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With Donald Trump winning the presidential election on Tuesday -- and with Republicans maintaining control of both the Senate and House of Representatives -- victims and their advocates worry that the White House’s five-year push to combat campus sexual assault may end with President Obama’s tenure.

Through detailed guidance documents and investigations at more than 200 institutions, the Obama administration made preventing campus sexual assault a signature issue of its Education Department. The administration's updated interpretation of the federal gender discrimination law Title IX of the Education Amendments of 1972 allowed the White House to sharply increase the enforcement efforts of the Department of Education’s Office for Civil Rights. The intensified focus on campus sexual assault and Title IX prompted an outpouring of complaints and lawsuits against colleges and universities over claims they mishandled reports of sexual violence.

Trump, who faces allegations of sexual assault and criticism over his treatment of women, has said little about how he would approach sexual violence on college campuses. While his Democratic opponent, Hillary Clinton, reached out to several victims' organizations during the election, Trump contacted none. His lack of a plan has worried many victims’ advocates, and comments made during the campaign by some of Trump’s surrogates suggesting that, if elected, Trump would scale back Title IX, or even eliminate the Department of Education or the Office of Civil Rights, has caused more concern.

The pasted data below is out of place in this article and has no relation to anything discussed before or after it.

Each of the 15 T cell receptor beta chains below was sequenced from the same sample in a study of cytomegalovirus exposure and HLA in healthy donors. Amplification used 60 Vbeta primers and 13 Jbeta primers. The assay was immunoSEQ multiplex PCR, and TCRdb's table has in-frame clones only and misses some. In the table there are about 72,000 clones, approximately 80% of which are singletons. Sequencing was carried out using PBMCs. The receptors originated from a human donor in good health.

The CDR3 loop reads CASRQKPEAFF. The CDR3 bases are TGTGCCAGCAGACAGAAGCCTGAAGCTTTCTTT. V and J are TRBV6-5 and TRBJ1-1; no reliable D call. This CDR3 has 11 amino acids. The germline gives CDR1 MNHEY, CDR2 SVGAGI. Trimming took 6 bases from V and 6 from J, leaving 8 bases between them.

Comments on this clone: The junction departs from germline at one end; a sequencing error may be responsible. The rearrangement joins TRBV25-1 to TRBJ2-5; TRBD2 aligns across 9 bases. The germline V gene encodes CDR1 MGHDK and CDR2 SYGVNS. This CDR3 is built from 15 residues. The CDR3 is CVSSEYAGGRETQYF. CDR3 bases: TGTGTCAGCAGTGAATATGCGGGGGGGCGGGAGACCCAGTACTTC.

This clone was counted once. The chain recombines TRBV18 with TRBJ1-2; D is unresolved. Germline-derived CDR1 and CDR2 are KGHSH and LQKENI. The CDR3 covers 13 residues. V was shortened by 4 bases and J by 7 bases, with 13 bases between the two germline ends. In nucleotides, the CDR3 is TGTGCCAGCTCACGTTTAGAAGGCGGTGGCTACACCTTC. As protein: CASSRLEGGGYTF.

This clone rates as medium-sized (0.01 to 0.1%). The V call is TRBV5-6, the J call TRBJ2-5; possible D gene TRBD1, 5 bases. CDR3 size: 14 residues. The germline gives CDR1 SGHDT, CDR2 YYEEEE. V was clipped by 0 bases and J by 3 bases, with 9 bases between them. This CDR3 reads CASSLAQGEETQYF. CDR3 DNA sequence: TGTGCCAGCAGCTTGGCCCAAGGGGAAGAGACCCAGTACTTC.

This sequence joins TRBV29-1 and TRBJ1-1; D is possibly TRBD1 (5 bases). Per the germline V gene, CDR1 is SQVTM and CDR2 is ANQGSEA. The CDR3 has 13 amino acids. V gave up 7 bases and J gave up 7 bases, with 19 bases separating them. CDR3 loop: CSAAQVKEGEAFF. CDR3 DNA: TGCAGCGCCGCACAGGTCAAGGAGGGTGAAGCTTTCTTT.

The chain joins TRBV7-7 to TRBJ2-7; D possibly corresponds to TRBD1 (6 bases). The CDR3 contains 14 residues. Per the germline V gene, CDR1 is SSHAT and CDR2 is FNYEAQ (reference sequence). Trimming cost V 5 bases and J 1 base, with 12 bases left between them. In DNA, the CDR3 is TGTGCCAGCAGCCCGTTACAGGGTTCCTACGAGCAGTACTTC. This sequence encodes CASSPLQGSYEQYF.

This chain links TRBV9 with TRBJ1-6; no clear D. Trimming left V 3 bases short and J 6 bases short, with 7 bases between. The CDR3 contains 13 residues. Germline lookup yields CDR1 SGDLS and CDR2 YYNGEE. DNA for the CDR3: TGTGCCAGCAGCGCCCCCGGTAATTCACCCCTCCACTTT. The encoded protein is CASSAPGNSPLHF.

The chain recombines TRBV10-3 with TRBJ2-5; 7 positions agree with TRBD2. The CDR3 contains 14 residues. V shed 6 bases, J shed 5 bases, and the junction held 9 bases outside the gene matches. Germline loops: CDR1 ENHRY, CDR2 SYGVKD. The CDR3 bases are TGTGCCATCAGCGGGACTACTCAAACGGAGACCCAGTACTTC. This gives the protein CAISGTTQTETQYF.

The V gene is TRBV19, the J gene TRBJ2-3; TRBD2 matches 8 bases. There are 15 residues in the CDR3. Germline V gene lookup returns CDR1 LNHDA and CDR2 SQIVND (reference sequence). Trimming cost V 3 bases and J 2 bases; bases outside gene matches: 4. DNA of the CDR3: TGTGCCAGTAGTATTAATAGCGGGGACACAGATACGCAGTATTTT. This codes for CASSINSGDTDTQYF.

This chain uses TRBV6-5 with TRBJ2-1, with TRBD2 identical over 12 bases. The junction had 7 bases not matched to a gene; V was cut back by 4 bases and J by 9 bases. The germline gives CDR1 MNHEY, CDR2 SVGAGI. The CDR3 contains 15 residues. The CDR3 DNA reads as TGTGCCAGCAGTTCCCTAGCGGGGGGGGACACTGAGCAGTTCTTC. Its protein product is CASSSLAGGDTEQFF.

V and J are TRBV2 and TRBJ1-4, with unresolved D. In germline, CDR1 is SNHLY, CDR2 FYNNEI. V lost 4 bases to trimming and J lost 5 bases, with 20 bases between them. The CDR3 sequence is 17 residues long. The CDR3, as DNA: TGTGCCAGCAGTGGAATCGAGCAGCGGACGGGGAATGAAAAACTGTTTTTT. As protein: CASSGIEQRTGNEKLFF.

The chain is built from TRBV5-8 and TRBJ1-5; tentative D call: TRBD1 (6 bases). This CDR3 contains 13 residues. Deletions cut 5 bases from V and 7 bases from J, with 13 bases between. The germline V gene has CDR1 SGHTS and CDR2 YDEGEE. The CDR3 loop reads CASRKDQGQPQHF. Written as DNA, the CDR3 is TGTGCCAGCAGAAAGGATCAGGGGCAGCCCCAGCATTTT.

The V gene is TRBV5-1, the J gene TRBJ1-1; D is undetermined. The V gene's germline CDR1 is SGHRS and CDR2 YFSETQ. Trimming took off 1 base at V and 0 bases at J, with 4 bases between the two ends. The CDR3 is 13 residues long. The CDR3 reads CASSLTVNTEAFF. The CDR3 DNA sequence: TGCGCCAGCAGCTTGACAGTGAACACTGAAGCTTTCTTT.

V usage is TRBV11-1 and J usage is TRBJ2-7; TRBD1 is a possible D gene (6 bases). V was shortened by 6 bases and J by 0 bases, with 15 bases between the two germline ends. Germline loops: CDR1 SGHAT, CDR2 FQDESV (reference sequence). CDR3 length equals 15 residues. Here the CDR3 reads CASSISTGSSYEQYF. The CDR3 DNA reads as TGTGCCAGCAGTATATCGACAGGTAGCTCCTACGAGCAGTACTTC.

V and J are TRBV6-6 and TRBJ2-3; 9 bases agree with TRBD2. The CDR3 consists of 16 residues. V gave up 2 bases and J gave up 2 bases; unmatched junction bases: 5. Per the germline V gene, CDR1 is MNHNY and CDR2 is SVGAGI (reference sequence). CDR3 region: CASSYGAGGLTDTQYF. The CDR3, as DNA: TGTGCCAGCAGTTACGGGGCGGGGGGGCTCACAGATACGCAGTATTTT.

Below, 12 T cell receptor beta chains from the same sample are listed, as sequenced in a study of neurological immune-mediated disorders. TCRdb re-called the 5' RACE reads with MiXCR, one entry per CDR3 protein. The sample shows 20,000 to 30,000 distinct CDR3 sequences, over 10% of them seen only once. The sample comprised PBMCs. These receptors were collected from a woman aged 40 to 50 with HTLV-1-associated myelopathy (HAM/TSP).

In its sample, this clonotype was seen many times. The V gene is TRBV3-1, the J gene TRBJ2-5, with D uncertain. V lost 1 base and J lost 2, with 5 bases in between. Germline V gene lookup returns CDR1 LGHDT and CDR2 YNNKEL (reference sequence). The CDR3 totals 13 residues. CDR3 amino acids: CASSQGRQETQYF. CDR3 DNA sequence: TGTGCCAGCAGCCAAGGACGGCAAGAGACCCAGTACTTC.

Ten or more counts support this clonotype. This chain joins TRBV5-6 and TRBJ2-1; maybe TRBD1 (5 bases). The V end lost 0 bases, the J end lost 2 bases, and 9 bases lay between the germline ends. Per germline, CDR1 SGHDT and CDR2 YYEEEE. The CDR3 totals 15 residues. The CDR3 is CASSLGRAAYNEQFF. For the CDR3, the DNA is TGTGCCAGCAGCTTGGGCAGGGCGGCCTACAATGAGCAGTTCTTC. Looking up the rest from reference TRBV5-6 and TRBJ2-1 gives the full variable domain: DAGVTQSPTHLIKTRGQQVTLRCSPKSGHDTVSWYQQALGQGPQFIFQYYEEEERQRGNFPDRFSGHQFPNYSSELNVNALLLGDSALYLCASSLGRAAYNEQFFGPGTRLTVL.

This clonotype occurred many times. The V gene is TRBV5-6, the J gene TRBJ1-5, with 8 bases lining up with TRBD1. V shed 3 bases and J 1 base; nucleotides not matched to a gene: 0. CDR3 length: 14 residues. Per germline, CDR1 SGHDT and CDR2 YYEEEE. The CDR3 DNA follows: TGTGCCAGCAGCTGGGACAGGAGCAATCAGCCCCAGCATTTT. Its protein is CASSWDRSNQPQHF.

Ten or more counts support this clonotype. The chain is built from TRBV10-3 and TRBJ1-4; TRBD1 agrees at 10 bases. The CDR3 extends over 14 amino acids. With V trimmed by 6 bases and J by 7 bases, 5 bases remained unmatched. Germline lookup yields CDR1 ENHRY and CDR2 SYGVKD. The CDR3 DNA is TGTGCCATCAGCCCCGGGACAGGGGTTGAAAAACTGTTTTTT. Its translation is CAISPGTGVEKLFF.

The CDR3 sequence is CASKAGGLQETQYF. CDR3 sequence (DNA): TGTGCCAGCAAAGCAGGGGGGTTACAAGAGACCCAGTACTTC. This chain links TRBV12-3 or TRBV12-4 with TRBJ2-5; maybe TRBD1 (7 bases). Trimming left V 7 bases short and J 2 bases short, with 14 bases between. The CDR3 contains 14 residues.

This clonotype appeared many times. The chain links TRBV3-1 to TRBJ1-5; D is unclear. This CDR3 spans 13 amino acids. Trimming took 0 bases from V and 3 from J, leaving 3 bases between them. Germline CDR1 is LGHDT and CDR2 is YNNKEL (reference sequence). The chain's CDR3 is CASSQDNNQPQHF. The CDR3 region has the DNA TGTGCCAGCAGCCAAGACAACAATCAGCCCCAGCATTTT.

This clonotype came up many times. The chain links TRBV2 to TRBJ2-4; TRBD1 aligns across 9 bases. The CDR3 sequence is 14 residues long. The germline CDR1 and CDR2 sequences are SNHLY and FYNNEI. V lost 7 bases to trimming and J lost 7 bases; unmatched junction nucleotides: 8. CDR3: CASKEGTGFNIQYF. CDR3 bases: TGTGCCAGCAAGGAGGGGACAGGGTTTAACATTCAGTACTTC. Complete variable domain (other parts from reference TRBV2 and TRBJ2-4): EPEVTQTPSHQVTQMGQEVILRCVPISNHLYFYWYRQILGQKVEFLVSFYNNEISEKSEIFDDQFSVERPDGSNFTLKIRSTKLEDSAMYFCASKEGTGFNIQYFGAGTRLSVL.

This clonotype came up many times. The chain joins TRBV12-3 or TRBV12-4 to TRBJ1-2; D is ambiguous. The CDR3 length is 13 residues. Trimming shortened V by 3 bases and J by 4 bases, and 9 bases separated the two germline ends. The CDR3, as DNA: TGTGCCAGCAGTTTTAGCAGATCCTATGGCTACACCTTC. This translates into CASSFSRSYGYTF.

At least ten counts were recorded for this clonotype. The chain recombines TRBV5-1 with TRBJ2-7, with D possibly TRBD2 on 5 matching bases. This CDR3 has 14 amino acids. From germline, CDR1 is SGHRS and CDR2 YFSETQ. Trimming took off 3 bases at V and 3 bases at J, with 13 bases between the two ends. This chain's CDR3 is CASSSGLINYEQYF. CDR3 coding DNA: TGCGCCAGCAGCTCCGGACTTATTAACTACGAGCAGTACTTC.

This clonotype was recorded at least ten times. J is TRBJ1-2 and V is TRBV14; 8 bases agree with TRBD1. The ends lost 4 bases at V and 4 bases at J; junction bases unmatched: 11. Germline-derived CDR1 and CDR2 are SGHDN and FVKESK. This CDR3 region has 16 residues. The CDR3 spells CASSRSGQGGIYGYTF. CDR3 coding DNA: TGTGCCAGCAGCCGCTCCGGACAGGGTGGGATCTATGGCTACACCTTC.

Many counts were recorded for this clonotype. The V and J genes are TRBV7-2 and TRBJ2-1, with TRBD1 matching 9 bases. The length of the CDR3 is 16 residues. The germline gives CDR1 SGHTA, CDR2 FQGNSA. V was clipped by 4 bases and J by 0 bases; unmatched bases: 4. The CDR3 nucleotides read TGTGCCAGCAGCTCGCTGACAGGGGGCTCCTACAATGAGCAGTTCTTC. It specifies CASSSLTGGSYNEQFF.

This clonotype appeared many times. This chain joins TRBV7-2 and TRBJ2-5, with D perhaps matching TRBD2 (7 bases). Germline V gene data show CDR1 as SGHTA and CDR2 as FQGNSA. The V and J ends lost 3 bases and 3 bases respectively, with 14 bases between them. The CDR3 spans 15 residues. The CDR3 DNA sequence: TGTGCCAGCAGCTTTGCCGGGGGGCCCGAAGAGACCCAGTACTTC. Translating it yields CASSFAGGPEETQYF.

At the same time, advocates for students accused of sexual assault are hopeful the new status quo could bolster their attempts to require more due process protections for those students.

In an interview with Inside Higher Ed in May, Sam Clovis, the national co-chair and policy director of Trump's campaign, suggested moving the Office for Civil Rights to the Justice Department's civil rights division. At a meeting with urban school superintendents last month, Trump’s New York state co-chairman, Carl Paladino, characterized the Office for Civil Rights as unnecessary, calling it “self-perpetuating, absolute nonsense,” and saying all campus discrimination cases should be handled by U.S. attorneys.

“That would be disastrous for survivors and devastating for anyone who cares about their children being able to go to school without fear of violence or harassment or intimidation,” said Dana Bolger, co-founder of Know Your Title IX, a victims’ advocacy group. “The opportunity to learn is a fundamental American value, central to the American dream. We've got to keep supporting OCR if we want that dream to survive for the next generation.”